A federal judge ruled Monday that the Guantánamo Bay military tribunals for terrorism suspects are unconstitutional. The opinion stems from 11 cases involving prisoners at the naval base in Cuba, where more than 500 "enemy combatants" - Al Qaeda suspects and accused Taliban fighters from Afghan-istan - have been held indefinitely. Bush administration attorneys have argued that the prisoners have no constitutional rights and that their lawsuits should be dismissed, as a different federal judge did in ruling on seven other cases on Jan. 19. The cases could be appealed to the US appeals court, and then ultimately to the Supreme Court.
The US-led provisional authority that administered Iraq after the 2003 invasion mismanaged $8.8 billion, according to a US auditing report released Sunday. The monies, handled by the Coalition Provisional Authority, included proceeds from Iraqi oil sales, frozen assets from foreign governments, and surpluses from the UN Oil for Food Program. Paul Bremer (above), the former chief administrator of the provisional authority, rejected the findings, which he said assume that it was possible immediately to implement Western-style budgeting and accounting procedures in the midst of a war.
Jury selection in the child molestation trial of pop music star Michael Jackson was to begin in Santa Maria, Calif, where more than 1,000 journalists are registered to cover the high-profile case. Jackson released a videotaped statement Sunday saying that leaks to the media about grand jury testimony contained false information and predicted he would be "acquitted and vindicated."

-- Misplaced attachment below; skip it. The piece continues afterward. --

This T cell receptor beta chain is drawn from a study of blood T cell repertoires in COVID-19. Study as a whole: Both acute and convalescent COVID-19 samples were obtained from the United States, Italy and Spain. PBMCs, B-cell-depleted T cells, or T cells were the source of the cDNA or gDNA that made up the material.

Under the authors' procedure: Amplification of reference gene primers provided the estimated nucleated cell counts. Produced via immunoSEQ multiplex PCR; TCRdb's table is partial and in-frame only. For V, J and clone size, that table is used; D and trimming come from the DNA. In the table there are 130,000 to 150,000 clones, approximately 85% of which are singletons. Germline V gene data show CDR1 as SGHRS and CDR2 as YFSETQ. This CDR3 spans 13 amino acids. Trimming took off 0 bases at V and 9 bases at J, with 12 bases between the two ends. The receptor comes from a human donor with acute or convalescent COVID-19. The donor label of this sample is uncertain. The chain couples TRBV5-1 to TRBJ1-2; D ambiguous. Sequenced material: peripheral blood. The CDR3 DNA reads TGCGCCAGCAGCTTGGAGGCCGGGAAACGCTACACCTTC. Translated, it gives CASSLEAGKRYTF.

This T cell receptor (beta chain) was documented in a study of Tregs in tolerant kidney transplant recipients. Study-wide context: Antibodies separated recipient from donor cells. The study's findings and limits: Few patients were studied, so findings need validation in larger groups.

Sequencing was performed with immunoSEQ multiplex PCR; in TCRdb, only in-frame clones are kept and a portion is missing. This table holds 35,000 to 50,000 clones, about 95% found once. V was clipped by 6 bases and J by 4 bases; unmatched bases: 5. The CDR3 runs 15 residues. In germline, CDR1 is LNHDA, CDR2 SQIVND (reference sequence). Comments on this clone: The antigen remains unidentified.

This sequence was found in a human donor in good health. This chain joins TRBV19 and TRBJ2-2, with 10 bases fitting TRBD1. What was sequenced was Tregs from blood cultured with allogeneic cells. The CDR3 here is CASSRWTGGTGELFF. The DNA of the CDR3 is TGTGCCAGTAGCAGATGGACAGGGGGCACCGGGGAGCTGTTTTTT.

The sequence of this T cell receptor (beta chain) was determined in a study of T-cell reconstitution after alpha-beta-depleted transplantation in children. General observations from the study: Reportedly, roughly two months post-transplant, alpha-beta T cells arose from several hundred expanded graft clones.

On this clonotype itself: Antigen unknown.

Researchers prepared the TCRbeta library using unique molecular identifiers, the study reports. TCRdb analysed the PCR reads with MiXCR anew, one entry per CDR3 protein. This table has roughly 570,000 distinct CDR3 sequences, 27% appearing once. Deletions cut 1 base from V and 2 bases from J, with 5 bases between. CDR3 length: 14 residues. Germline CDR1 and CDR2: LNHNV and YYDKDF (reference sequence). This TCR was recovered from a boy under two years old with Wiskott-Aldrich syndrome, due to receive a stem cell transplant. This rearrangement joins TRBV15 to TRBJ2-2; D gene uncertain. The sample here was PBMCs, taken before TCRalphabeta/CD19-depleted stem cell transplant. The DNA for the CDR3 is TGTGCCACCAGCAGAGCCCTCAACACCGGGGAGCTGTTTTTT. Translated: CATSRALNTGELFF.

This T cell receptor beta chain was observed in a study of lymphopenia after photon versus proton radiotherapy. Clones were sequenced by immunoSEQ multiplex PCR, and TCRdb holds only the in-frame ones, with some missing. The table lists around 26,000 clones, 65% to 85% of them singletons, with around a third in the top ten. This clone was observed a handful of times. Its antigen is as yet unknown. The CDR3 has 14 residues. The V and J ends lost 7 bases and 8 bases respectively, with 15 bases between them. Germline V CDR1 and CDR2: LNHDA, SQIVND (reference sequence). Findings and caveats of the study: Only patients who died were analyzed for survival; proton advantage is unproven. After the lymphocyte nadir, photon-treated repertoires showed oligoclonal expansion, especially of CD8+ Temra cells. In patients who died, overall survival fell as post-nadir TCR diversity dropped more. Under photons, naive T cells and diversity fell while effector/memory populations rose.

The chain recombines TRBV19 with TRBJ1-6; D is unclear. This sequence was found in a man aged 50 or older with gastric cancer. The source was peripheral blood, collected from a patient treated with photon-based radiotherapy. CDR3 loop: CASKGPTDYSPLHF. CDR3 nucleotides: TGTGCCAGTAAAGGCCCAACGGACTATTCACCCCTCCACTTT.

Boosted by a one-time, $3-per-share dividend from Microsoft Corp., personal income in the US jumped a record 3.7 percent in December and consumer spending rose 0.8 percent, the Commerce Depart- ment said Monday. While it is considered highly unusual for a dividend payment from a single company to have such a major impact on incomes, Microsoft is one of the most widely held US stocks. The size of the payment - $32 billion - rivaled the $38 billion the government paid out in federal income tax rebates in the summer of 2001.
Firefighting response time is worsening nationwide, results of a study by The Boston Globe showed. According to the findings, only 35 percent of fire departments meet a response standard established as a guideline in 2001. Based on records, twice that many full-time departments in 1986 were able to reach 90 percent of building fires within six minutes.